Baby it's cold outside

Brrrr Winter is definitely here. It's pretty cold outside! I've written before about the benefits of playing outside, but it always seems trickier to do so in the colder months. So what's all the fuss about getting outside in the Winter? Surely we should just curl up inside and stay warm by the heater! Do we really need the outdoors to grow and function well?

Yes we do! Our bodies are designed to adapt to seasonal temperature fluctuations, but we have to get outside to experience the temperature! We only get the reward chemical dopamine from our brains when we have experienced some "hardship" before the comfort. If our lives are too comfortable, we stay inside by the heater too much, and remain too inactive, we increase our risk for developing SAD (seasonal affective disorder), anxiety and depression. Children can end up feeling "caged in" and can create havoc indoors! Children and adults alike can gain a lasting feeling of satisfaction and joy from a morning (or even better, a day or a week) of being outdoors! Pack some food, get your Winter gear on and step outside...

I get that having children is tiring. Probably the most tiring thing you'll ever do. The endless tasks that require attention at home, the endless needs from little people in our care, the endless food preparation and feeding. I also understand that sometimes the exhaustion is overwhelming and going outside and getting wet and muddy seems like the worst idea. Sometimes though, these are just the times that we can benefit the most from being outdoors!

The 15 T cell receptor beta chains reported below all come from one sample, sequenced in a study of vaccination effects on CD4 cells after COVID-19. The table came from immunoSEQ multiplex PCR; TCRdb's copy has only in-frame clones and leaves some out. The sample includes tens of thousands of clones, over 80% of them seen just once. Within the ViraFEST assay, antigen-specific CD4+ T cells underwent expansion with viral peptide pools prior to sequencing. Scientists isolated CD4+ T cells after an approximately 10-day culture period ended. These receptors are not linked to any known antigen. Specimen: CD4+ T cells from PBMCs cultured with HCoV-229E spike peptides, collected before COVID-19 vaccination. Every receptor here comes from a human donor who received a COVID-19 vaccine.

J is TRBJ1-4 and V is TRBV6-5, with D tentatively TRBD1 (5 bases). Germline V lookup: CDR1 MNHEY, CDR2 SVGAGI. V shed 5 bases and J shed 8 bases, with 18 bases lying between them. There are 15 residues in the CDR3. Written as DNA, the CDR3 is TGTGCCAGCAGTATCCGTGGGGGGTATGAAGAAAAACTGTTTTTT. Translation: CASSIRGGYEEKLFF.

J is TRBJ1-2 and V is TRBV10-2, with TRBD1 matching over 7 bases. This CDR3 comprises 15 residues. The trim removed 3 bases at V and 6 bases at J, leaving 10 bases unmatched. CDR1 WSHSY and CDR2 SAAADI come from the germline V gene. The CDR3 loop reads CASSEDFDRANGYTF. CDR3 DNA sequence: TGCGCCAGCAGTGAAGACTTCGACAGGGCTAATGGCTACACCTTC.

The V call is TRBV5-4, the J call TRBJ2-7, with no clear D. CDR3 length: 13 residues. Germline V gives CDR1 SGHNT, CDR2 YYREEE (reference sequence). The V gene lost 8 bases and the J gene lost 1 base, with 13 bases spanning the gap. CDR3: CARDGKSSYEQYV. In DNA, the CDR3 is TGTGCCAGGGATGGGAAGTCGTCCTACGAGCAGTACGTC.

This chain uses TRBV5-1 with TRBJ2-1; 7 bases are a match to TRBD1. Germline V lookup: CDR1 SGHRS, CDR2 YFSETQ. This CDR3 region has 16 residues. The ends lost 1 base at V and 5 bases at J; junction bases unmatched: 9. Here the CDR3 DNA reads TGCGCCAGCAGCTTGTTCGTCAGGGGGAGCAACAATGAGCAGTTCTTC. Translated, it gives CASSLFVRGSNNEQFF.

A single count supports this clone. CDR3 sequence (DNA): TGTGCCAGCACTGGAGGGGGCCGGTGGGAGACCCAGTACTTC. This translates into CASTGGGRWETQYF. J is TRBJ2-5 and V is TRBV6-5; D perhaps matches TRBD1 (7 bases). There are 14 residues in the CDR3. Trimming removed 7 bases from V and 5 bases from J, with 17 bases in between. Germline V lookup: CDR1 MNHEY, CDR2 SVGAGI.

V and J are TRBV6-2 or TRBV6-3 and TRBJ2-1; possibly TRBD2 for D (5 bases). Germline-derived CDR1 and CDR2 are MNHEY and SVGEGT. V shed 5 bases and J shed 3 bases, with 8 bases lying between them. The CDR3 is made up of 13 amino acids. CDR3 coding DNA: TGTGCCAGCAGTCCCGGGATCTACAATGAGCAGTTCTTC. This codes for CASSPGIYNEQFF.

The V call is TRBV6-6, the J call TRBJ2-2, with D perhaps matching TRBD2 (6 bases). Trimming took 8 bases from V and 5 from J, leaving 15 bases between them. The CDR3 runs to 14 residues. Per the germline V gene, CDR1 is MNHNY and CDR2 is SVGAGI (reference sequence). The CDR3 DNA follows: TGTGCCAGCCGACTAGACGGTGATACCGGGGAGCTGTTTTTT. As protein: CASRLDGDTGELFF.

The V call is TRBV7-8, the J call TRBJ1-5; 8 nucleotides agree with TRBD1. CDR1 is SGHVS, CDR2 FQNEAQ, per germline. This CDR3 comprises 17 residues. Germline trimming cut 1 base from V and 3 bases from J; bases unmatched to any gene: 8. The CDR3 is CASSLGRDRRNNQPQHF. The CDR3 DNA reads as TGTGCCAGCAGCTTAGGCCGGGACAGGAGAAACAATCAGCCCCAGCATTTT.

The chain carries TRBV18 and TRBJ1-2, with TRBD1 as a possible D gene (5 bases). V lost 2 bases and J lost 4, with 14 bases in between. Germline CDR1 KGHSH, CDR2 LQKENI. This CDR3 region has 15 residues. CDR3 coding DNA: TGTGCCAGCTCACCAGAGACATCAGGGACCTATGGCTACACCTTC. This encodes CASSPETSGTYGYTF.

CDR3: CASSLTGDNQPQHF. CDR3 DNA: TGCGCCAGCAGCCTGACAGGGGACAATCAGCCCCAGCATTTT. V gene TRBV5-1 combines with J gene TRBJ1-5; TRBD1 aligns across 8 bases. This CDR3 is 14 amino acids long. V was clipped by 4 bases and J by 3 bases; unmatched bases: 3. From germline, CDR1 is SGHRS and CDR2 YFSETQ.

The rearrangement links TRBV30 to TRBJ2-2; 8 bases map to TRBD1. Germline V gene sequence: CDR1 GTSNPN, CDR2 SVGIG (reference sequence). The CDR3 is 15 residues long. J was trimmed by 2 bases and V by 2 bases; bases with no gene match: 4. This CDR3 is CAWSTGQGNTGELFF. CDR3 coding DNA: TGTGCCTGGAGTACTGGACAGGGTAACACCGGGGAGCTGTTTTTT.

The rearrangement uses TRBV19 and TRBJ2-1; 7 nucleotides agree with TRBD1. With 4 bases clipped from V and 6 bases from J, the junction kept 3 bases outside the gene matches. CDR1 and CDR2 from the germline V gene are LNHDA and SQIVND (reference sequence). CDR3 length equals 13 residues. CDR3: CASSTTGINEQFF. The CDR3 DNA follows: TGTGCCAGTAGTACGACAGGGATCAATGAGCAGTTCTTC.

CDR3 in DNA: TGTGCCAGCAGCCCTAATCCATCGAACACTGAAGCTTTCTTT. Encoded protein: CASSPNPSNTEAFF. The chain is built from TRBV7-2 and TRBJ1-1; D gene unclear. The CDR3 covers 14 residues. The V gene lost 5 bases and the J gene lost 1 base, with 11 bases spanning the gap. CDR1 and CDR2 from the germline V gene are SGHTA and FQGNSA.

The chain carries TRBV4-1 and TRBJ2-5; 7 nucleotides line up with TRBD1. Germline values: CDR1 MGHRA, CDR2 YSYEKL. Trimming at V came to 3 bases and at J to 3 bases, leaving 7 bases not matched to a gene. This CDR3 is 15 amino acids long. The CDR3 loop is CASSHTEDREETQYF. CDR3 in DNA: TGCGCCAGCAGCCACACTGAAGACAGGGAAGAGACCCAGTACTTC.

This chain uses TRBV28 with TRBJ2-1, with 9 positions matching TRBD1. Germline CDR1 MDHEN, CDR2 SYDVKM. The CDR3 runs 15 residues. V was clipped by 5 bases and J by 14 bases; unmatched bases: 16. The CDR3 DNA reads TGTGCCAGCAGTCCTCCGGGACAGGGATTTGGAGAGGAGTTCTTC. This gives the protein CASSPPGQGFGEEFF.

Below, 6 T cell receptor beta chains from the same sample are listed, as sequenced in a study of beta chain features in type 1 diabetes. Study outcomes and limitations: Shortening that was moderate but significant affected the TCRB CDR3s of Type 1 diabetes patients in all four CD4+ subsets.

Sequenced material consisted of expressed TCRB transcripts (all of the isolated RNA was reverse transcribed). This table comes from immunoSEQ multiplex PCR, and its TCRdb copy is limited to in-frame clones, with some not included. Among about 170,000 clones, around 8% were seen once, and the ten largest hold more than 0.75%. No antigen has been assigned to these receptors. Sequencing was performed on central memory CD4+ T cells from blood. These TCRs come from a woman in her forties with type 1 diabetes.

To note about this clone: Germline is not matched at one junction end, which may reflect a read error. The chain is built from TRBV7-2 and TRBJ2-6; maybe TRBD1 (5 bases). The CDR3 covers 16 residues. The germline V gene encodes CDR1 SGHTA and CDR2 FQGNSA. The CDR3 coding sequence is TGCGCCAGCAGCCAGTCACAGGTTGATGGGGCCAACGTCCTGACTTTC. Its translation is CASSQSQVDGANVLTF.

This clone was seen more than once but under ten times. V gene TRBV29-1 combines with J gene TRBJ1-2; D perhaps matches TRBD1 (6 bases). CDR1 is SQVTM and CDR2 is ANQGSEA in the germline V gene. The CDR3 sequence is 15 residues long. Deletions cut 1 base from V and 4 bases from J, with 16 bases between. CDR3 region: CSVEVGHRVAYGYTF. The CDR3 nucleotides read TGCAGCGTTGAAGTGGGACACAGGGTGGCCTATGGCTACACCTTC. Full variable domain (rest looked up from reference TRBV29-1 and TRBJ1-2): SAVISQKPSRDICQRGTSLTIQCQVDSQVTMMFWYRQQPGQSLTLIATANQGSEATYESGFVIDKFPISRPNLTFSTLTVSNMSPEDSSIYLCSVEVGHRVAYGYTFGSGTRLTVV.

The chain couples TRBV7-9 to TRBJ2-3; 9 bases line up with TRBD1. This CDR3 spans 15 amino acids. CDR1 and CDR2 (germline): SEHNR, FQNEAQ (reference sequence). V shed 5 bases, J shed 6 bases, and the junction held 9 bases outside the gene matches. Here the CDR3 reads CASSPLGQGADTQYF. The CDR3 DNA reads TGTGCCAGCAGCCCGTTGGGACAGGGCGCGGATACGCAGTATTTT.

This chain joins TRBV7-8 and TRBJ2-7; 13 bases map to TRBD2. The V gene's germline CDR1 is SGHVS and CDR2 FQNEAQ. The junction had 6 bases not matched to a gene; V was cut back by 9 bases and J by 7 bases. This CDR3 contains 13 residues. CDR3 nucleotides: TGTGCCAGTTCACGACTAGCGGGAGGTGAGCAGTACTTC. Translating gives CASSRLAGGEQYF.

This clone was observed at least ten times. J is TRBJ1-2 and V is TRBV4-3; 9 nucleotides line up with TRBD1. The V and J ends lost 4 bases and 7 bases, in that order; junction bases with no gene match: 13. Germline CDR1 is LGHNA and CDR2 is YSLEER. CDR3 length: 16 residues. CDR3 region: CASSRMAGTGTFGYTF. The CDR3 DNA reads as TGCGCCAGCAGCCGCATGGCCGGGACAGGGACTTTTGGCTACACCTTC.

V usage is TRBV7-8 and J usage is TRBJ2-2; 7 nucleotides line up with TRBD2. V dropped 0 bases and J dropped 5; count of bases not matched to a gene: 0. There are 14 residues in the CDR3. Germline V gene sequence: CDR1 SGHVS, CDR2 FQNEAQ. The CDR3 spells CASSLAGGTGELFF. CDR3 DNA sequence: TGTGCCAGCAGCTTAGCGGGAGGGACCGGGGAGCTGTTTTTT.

When we keep our children happy, we parents and carers also benefit! A child who is engaged in play can often require little from us. There is something about the outdoors that encourages more imaginative play. Perhaps it is the wide, open space that allows unrestricted imagination. Perhaps it is that there are no guidelines or rules about how we "should" play. This can be tricky at first for older children who are new to outdoor play. They can find it all "boring", or just not know what to do without some suggestion. This is quite normal in a new environment and will change over time, and with more experience. They will get to the point where they are keen to run off and play, leaving you to enjoy some Winter sunshine, read a book, feed a baby sibling or chat to a friend.

As with any change in our behaviour, the early stages of creating a new habit can be hard work. This is because our brains need more energy to create a new brain pathway than to continue a pre-existing one. As psychologists and neuroscientists know,  "neurons that fire together wire together". Our brain is always learning and trying to keep ourselves and our children safe. When we challenge our thoughts it requires a lot of mental energy to work out whether we are safe, and then how we need to manage the risks in our surroundings. Not all outdoor spaces are the same! It depends on whether we need to run and roam wildly, or whether a nice quiet play in the mud kitchen is what's necessary. The good news is that more time spent outside builds more skills to manage the outdoors and more comfort for carers and children. It can be a steep learning curve in the early days, one that can be confronting and challenging, but that is worth the efforts in the long term.